February 6th, 2012

Sarah Goes To Il Corvo

The best pasta in Seattle is being made at a gelato shop. No joke.  Il Corvo is a three person show open for lunch Mondays-Fridays and if you work in the neighborhood you should be eating there at least once a week.  Follow the signs for Procopio Gelateria.  The space is a time warp.  Obviously opened in the 80s and not updated since.  This is beside the point.   The pasta, the pasta is the point.  There is a short list of antipasta and two wines offered. That's it. The menu changes daily.  On the dry erase board this Monday was Cavatelli alla salsa Sicilliana, Lasagnette con sugo, and Spaghetti alla 'agliate'.  The chef maintains a blog.  If you read it you would note he spent a good part of his weekend breaking down a pig.  Some people go hiking, chefs like to butcher.  The sugo was one of the results of his efforts with prosciutto to look forward to in early summer.  

Friendly staff abound in Seattle?  I've hit it out of the park twice now meeting polite staff who do not seem to tire in explaining their menu items to customers new and old.  Instead of throwing darts I knew what I was getting into. Selfishly I wish I had brought someone along so that I could have tasted their selection as well. But, solo I was.   I chose the agliate, a glass of Orvieto, and the salami alla toscana.  Four paper thin slices of salami draped in olive oil kept my company while waiting for the pasta dish.  I stole looks at my neighbor's bowl of lasagnette as the room filled with the humid starchy smell of pasta cooking. Called back up to the counter to collect my plate I was met by a monochromatic  tower of noodles flecked with parsley and  finished with just enough parmesan. Like sauce soubise boiled, pureed garlic while humble in its simplicity over performs in flavor and texture.  The noodles have a different texture from your supermarket Barilla.  They are more taught and chewy, but not rubbery.  Think along the lines of hand shaved noodles at your favorite Chinese spot.  No tasting notes for the Orvieto.  I didn't catch the name of the producer which is not to say it was bad.  On the contrary it served its purpose admirably. It was good quality, tart, and dry.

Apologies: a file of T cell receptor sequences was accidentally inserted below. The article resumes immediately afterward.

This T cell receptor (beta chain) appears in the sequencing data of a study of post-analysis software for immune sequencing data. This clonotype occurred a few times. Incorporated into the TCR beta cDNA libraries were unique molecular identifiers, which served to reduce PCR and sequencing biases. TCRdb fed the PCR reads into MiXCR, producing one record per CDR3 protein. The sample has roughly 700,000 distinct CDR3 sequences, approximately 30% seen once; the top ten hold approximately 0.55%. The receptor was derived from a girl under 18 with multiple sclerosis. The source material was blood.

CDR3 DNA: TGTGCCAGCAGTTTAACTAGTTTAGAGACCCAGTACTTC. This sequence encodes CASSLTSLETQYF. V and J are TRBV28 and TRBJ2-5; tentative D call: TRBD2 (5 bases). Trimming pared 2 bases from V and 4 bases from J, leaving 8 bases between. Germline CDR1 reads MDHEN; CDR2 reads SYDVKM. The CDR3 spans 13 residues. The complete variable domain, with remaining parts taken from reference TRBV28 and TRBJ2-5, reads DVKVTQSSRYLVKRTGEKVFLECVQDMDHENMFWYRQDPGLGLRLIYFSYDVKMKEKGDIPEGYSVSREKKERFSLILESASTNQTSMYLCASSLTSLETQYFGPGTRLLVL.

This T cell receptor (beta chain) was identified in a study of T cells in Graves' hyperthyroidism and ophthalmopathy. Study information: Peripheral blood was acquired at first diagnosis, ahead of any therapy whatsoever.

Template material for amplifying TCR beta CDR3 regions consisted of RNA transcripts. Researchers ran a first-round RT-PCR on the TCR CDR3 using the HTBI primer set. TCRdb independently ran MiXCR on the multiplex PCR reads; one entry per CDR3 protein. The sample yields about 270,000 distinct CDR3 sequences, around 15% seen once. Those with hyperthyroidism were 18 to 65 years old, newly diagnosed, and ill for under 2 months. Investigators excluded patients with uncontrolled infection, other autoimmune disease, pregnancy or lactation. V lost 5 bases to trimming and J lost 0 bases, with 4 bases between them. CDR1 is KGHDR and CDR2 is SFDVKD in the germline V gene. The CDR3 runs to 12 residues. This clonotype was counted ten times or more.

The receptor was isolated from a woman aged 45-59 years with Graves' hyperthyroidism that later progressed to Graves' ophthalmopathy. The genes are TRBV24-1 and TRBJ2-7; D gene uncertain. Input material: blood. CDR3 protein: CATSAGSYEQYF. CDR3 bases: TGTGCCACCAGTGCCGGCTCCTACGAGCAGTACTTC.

This is the kind of spot you hope to stumble upon while meandering through Rome or your in the know jet setting friend suggests as a must stop while visiting Sienna.  Luckily Seattlites will only have to go downtown, cash in hand, to get a pasta fix.